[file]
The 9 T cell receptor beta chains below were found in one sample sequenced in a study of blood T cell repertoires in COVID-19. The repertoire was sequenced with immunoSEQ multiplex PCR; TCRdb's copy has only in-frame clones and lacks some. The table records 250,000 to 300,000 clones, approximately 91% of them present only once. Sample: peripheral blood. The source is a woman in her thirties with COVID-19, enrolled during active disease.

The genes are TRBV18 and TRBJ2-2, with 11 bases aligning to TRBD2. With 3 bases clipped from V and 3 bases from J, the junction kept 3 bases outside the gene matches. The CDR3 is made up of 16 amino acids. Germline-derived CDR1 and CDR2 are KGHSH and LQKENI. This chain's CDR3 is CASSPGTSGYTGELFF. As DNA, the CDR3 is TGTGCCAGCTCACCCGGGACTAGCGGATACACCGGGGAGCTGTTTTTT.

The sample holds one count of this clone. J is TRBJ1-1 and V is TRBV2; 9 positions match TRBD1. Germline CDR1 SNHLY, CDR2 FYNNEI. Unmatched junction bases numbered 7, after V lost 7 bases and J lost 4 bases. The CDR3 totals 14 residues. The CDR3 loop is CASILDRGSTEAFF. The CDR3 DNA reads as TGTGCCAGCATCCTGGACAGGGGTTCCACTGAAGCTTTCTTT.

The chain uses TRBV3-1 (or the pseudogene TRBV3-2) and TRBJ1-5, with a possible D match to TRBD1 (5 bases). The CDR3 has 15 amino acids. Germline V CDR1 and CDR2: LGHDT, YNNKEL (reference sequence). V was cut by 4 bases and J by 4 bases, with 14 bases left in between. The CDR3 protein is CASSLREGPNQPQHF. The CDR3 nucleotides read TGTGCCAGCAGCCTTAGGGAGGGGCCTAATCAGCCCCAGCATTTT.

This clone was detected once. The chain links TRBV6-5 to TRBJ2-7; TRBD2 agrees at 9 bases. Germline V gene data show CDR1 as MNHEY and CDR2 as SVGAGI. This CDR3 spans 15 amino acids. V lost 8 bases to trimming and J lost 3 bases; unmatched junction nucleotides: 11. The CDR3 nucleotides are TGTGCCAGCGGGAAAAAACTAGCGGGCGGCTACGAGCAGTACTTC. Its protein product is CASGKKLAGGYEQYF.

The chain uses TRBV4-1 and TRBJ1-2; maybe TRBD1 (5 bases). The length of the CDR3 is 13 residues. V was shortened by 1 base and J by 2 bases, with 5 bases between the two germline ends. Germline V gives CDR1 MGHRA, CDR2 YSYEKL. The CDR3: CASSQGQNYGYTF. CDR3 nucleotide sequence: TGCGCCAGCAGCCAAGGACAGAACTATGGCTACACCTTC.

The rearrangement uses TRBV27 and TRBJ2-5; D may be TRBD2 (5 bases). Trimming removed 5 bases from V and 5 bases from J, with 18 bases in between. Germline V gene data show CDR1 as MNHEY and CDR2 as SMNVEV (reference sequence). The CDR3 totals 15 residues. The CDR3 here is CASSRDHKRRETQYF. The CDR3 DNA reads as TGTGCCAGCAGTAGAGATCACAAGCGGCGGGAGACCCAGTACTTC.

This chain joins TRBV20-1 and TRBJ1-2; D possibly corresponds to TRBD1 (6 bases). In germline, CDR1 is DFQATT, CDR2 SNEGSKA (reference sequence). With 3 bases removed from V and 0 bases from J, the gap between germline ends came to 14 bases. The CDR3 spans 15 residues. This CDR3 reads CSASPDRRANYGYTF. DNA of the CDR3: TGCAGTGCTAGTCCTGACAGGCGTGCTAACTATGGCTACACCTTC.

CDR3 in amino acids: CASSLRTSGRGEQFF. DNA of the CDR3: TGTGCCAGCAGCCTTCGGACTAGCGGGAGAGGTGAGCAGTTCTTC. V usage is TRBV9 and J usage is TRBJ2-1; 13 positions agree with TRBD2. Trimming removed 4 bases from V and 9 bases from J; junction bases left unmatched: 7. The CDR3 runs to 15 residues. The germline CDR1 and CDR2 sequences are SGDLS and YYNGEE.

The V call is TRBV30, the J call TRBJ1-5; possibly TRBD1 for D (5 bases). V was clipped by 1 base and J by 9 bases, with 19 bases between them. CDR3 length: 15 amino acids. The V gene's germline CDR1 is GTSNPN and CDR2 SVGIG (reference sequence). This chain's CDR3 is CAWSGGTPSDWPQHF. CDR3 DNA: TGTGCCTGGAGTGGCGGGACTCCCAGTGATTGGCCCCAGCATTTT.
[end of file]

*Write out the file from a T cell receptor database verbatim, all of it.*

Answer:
The 9 T cell receptor beta chains below were found in one sample sequenced in a study of blood T cell repertoires in COVID-19. The repertoire was sequenced with immunoSEQ multiplex PCR; TCRdb's copy has only in-frame clones and lacks some. The table records 250,000 to 300,000 clones, approximately 91% of them present only once. Sample: peripheral blood. The source is a woman in her thirties with COVID-19, enrolled during active disease.

The genes are TRBV18 and TRBJ2-2, with 11 bases aligning to TRBD2. With 3 bases clipped from V and 3 bases from J, the junction kept 3 bases outside the gene matches. The CDR3 is made up of 16 amino acids. Germline-derived CDR1 and CDR2 are KGHSH and LQKENI. This chain's CDR3 is CASSPGTSGYTGELFF. As DNA, the CDR3 is TGTGCCAGCTCACCCGGGACTAGCGGATACACCGGGGAGCTGTTTTTT.

The sample holds one count of this clone. J is TRBJ1-1 and V is TRBV2; 9 positions match TRBD1. Germline CDR1 SNHLY, CDR2 FYNNEI. Unmatched junction bases numbered 7, after V lost 7 bases and J lost 4 bases. The CDR3 totals 14 residues. The CDR3 loop is CASILDRGSTEAFF. The CDR3 DNA reads as TGTGCCAGCATCCTGGACAGGGGTTCCACTGAAGCTTTCTTT.

The chain uses TRBV3-1 (or the pseudogene TRBV3-2) and TRBJ1-5, with a possible D match to TRBD1 (5 bases). The CDR3 has 15 amino acids. Germline V CDR1 and CDR2: LGHDT, YNNKEL (reference sequence). V was cut by 4 bases and J by 4 bases, with 14 bases left in between. The CDR3 protein is CASSLREGPNQPQHF. The CDR3 nucleotides read TGTGCCAGCAGCCTTAGGGAGGGGCCTAATCAGCCCCAGCATTTT.

This clone was detected once. The chain links TRBV6-5 to TRBJ2-7; TRBD2 agrees at 9 bases. Germline V gene data show CDR1 as MNHEY and CDR2 as SVGAGI. This CDR3 spans 15 amino acids. V lost 8 bases to trimming and J lost 3 bases; unmatched junction nucleotides: 11. The CDR3 nucleotides are TGTGCCAGCGGGAAAAAACTAGCGGGCGGCTACGAGCAGTACTTC. Its protein product is CASGKKLAGGYEQYF.

The chain uses TRBV4-1 and TRBJ1-2; maybe TRBD1 (5 bases). The length of the CDR3 is 13 residues. V was shortened by 1 base and J by 2 bases, with 5 bases between the two germline ends. Germline V gives CDR1 MGHRA, CDR2 YSYEKL. The CDR3: CASSQGQNYGYTF. CDR3 nucleotide sequence: TGCGCCAGCAGCCAAGGACAGAACTATGGCTACACCTTC.

The rearrangement uses TRBV27 and TRBJ2-5; D may be TRBD2 (5 bases). Trimming removed 5 bases from V and 5 bases from J, with 18 bases in between. Germline V gene data show CDR1 as MNHEY and CDR2 as SMNVEV (reference sequence). The CDR3 totals 15 residues. The CDR3 here is CASSRDHKRRETQYF. The CDR3 DNA reads as TGTGCCAGCAGTAGAGATCACAAGCGGCGGGAGACCCAGTACTTC.

This chain joins TRBV20-1 and TRBJ1-2; D possibly corresponds to TRBD1 (6 bases). In germline, CDR1 is DFQATT, CDR2 SNEGSKA (reference sequence). With 3 bases removed from V and 0 bases from J, the gap between germline ends came to 14 bases. The CDR3 spans 15 residues. This CDR3 reads CSASPDRRANYGYTF. DNA of the CDR3: TGCAGTGCTAGTCCTGACAGGCGTGCTAACTATGGCTACACCTTC.

CDR3 in amino acids: CASSLRTSGRGEQFF. DNA of the CDR3: TGTGCCAGCAGCCTTCGGACTAGCGGGAGAGGTGAGCAGTTCTTC. V usage is TRBV9 and J usage is TRBJ2-1; 13 positions agree with TRBD2. Trimming removed 4 bases from V and 9 bases from J; junction bases left unmatched: 7. The CDR3 runs to 15 residues. The germline CDR1 and CDR2 sequences are SGDLS and YYNGEE.

The V call is TRBV30, the J call TRBJ1-5; possibly TRBD1 for D (5 bases). V was clipped by 1 base and J by 9 bases, with 19 bases between them. CDR3 length: 15 amino acids. The V gene's germline CDR1 is GTSNPN and CDR2 SVGIG (reference sequence). This chain's CDR3 is CAWSGGTPSDWPQHF. CDR3 DNA: TGTGCCTGGAGTGGCGGGACTCCCAGTGATTGGCCCCAGCATTTT.